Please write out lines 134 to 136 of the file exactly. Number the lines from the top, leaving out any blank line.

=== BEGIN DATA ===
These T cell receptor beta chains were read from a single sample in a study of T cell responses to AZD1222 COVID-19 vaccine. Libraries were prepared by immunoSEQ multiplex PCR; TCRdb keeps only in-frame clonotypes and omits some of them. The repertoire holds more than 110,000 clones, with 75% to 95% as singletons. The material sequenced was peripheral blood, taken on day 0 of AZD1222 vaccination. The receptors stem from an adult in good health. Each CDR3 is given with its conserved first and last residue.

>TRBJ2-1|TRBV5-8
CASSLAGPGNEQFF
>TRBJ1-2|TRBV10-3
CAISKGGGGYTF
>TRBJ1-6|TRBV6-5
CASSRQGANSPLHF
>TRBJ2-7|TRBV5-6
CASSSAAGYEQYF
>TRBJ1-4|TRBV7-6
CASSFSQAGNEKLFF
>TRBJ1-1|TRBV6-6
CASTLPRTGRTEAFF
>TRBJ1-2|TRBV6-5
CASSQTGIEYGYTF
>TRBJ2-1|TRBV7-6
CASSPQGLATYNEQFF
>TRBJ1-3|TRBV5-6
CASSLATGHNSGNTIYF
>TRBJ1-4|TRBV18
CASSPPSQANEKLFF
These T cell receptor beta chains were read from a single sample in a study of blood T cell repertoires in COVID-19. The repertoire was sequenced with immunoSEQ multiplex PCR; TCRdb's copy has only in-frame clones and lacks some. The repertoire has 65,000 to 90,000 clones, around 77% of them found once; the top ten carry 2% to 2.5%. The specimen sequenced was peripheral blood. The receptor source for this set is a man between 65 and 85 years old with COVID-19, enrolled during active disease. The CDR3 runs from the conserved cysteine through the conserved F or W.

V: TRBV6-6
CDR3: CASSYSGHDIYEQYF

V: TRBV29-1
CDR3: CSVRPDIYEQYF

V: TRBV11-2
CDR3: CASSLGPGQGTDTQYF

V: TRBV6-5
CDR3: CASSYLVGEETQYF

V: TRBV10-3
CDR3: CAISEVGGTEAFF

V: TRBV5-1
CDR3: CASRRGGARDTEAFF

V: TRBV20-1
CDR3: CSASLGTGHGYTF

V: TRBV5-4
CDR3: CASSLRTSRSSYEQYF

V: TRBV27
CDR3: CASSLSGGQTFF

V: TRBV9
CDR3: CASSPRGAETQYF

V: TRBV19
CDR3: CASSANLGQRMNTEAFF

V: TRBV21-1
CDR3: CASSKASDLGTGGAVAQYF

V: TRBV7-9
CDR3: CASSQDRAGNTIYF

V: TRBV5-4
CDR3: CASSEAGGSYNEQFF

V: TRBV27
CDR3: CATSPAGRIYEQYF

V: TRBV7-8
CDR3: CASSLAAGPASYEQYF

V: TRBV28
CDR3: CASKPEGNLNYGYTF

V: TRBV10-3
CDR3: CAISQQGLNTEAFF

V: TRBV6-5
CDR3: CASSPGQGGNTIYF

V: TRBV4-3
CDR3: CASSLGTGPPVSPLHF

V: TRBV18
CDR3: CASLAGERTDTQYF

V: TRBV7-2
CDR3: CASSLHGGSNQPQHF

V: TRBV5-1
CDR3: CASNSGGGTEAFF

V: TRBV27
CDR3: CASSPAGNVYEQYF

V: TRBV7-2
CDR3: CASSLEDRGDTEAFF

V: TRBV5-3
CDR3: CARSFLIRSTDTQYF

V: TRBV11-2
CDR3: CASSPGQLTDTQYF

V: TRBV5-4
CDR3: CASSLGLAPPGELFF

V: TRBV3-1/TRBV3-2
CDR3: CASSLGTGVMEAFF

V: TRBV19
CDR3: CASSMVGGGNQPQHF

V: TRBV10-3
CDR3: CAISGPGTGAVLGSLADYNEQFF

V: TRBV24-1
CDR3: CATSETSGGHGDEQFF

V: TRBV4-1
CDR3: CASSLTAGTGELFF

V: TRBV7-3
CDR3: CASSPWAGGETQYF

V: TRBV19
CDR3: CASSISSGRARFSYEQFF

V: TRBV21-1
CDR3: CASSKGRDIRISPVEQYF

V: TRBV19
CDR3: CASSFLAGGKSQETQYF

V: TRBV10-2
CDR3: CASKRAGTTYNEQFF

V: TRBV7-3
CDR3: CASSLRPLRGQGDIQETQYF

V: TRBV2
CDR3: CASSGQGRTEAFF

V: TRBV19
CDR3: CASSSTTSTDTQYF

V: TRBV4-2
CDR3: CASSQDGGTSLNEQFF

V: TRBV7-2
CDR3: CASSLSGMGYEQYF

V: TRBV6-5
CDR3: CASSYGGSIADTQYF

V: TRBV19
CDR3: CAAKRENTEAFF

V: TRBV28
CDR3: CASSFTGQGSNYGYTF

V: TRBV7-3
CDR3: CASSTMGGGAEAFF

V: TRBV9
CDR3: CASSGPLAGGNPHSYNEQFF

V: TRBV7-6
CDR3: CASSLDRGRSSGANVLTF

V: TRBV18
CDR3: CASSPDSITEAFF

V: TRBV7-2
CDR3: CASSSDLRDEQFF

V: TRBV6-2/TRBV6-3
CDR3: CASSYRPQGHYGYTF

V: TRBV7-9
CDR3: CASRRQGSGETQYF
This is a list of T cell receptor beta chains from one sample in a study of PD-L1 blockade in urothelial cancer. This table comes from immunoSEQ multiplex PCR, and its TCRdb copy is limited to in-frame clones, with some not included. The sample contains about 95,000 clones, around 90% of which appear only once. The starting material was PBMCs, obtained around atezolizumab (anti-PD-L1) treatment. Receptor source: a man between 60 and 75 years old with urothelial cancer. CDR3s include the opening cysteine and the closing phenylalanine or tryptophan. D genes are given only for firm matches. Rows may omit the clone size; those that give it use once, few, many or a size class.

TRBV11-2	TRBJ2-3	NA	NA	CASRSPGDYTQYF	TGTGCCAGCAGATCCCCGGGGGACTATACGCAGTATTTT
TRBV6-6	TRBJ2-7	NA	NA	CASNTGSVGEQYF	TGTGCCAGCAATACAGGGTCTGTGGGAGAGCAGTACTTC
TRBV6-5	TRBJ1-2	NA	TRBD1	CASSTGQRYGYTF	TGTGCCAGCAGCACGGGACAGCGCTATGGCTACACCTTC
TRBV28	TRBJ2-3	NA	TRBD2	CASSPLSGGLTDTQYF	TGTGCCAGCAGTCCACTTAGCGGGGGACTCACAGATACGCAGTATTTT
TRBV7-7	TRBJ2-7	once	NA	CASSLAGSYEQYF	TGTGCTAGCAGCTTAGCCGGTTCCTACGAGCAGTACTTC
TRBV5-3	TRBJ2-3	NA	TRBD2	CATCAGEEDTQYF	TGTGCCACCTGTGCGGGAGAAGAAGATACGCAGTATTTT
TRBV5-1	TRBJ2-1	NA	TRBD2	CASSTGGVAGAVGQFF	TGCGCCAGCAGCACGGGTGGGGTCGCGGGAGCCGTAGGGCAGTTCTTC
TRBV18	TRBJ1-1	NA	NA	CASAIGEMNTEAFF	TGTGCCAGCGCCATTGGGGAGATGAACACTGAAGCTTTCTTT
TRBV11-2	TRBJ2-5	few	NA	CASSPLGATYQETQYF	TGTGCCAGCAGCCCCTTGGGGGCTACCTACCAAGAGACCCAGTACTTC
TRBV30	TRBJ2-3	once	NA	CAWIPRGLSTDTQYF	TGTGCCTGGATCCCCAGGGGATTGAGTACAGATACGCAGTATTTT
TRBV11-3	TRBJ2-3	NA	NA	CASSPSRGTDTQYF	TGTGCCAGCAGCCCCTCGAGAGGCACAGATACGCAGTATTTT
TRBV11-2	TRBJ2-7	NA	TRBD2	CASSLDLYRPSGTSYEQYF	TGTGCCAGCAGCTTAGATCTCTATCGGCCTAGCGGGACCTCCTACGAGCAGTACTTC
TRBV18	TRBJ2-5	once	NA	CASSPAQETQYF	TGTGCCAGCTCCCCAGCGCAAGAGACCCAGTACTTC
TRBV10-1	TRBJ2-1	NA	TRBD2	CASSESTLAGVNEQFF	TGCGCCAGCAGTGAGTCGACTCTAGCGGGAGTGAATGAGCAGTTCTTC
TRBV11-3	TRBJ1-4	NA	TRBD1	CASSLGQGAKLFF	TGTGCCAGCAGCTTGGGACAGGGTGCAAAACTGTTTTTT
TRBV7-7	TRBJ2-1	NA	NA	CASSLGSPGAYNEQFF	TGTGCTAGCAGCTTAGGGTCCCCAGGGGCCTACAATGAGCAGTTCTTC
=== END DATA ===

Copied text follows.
TRBV7-7	TRBJ2-7	once	NA	CASSLAGSYEQYF	TGTGCTAGCAGCTTAGCCGGTTCCTACGAGCAGTACTTC
TRBV5-3	TRBJ2-3	NA	TRBD2	CATCAGEEDTQYF	TGTGCCACCTGTGCGGGAGAAGAAGATACGCAGTATTTT
TRBV5-1	TRBJ2-1	NA	TRBD2	CASSTGGVAGAVGQFF	TGCGCCAGCAGCACGGGTGGGGTCGCGGGAGCCGTAGGGCAGTTCTTC